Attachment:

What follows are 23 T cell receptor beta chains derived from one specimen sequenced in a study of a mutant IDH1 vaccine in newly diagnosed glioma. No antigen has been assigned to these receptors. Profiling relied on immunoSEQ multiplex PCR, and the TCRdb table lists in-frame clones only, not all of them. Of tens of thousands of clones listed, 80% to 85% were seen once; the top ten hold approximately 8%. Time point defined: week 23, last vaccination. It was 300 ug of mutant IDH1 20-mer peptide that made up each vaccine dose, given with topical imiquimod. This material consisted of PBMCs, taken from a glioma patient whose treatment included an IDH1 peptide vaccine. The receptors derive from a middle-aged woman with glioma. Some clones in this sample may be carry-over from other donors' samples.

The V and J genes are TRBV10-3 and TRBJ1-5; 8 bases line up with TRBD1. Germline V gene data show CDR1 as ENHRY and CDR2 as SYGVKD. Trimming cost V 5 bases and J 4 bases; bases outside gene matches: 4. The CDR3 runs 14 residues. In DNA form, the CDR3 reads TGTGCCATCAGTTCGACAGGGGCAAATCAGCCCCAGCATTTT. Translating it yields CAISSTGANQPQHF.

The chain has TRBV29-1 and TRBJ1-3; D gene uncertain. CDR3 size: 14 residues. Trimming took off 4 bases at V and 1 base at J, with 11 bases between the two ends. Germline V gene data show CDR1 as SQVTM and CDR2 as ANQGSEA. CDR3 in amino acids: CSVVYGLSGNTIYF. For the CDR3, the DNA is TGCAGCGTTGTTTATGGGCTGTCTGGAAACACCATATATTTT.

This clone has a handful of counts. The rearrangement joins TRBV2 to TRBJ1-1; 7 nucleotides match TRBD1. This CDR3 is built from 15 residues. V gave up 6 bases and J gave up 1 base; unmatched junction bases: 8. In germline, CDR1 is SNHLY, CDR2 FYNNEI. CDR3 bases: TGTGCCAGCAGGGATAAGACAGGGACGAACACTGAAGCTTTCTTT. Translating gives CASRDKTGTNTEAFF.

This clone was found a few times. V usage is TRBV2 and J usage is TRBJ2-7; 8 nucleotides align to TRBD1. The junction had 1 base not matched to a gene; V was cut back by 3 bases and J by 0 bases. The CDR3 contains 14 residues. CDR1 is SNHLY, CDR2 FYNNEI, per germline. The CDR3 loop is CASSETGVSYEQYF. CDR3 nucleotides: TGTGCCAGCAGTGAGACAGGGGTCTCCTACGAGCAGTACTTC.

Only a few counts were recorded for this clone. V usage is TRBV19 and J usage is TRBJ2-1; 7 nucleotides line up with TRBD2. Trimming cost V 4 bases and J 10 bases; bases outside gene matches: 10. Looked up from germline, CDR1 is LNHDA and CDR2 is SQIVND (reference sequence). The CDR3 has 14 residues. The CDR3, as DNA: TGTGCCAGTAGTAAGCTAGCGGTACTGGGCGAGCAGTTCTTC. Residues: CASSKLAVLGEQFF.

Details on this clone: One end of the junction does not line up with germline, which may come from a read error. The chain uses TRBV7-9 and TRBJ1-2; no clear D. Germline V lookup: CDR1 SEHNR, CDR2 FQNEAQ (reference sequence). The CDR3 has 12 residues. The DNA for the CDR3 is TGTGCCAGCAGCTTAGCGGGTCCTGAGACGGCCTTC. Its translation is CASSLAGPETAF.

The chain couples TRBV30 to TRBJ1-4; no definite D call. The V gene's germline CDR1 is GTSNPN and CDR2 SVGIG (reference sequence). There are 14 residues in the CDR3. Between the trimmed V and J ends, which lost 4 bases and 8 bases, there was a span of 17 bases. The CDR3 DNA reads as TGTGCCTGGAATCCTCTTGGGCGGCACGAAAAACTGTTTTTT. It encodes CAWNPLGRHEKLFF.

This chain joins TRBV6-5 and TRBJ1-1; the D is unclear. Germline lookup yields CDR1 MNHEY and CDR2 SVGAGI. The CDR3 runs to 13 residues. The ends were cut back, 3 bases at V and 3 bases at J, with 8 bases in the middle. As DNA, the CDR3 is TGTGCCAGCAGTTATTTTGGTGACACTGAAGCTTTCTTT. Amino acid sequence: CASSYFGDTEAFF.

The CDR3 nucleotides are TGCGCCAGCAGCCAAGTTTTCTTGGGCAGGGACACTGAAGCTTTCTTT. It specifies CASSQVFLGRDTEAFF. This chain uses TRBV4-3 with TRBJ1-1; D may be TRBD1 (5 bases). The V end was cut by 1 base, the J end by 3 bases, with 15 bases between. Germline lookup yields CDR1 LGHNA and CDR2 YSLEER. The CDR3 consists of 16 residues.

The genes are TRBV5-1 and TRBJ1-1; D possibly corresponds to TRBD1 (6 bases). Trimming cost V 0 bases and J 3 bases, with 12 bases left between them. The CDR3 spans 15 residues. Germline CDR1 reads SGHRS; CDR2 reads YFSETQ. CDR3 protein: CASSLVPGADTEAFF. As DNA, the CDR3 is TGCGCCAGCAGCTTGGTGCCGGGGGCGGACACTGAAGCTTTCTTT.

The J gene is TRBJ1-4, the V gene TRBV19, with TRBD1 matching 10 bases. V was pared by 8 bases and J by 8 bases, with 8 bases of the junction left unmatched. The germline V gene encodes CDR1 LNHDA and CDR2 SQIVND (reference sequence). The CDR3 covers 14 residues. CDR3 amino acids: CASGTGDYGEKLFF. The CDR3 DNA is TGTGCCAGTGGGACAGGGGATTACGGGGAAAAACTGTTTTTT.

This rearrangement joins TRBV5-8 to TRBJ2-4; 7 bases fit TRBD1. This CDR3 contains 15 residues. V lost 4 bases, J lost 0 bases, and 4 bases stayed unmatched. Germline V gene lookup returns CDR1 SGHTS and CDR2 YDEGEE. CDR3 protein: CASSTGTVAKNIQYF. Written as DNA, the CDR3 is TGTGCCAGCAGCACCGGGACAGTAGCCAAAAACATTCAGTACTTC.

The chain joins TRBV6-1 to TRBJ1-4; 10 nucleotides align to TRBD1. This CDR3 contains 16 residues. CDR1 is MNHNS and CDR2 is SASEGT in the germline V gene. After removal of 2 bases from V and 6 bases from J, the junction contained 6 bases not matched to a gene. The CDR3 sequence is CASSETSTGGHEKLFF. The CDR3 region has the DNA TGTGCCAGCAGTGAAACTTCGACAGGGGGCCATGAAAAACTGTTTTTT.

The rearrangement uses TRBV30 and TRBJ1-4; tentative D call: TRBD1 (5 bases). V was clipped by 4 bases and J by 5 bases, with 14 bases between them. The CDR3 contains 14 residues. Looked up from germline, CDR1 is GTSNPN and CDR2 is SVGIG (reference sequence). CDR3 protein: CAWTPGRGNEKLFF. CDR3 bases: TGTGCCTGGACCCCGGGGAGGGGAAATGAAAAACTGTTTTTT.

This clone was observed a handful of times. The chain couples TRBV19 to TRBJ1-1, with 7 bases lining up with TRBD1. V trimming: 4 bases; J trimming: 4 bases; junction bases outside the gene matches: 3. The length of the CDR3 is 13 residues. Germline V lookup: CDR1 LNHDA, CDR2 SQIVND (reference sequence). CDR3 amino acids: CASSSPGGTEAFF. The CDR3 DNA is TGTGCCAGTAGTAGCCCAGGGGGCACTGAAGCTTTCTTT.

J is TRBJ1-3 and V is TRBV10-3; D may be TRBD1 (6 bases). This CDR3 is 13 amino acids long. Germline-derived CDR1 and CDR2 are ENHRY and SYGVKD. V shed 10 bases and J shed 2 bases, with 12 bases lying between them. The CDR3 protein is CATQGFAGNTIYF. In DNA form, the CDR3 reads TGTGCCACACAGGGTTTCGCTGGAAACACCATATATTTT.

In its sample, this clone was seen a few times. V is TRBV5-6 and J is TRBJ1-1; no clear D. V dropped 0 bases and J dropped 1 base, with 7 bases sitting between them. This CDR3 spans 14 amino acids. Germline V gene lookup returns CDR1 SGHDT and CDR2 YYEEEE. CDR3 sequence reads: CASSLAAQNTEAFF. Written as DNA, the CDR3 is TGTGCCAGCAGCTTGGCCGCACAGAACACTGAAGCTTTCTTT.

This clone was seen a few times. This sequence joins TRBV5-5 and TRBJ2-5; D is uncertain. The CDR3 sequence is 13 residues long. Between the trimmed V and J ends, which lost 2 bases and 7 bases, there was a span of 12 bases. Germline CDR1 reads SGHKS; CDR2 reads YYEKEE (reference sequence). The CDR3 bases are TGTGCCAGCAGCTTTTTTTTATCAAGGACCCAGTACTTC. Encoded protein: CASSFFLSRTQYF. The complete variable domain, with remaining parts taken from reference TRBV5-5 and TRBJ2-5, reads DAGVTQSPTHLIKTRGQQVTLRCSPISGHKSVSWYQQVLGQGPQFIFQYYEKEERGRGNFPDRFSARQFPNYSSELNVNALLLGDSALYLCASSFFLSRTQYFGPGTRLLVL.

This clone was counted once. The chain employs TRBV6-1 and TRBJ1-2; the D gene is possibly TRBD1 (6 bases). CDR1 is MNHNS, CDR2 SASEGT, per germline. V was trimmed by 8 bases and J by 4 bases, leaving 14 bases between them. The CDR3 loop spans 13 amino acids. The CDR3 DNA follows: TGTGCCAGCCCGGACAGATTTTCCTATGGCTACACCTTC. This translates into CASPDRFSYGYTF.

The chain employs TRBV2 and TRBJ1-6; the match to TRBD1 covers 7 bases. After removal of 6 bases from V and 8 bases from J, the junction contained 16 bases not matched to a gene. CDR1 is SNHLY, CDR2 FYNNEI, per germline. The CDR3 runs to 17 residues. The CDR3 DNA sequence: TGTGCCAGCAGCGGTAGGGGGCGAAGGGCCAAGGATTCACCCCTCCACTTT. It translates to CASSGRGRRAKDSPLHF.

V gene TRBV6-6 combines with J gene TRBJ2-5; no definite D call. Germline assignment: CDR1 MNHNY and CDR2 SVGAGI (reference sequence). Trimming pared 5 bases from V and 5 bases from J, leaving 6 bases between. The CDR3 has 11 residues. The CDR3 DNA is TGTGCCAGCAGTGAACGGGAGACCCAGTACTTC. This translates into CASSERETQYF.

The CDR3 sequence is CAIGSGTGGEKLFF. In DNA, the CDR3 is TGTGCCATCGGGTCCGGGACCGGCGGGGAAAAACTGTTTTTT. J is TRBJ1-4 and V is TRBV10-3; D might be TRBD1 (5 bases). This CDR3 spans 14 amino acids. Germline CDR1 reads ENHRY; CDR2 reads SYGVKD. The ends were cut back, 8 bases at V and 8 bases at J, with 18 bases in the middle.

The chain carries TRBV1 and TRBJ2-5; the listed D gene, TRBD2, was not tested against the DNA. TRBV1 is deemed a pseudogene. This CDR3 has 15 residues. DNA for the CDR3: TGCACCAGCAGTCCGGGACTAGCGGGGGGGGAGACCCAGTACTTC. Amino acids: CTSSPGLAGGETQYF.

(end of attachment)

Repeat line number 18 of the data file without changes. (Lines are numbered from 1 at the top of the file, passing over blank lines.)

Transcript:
In its sample, this clone was seen a few times. V is TRBV5-6 and J is TRBJ1-1; no clear D. V dropped 0 bases and J dropped 1 base, with 7 bases sitting between them. This CDR3 spans 14 amino acids. Germline V gene lookup returns CDR1 SGHDT and CDR2 YYEEEE. CDR3 sequence reads: CASSLAAQNTEAFF. Written as DNA, the CDR3 is TGTGCCAGCAGCTTGGCCGCACAGAACACTGAAGCTTTCTTT.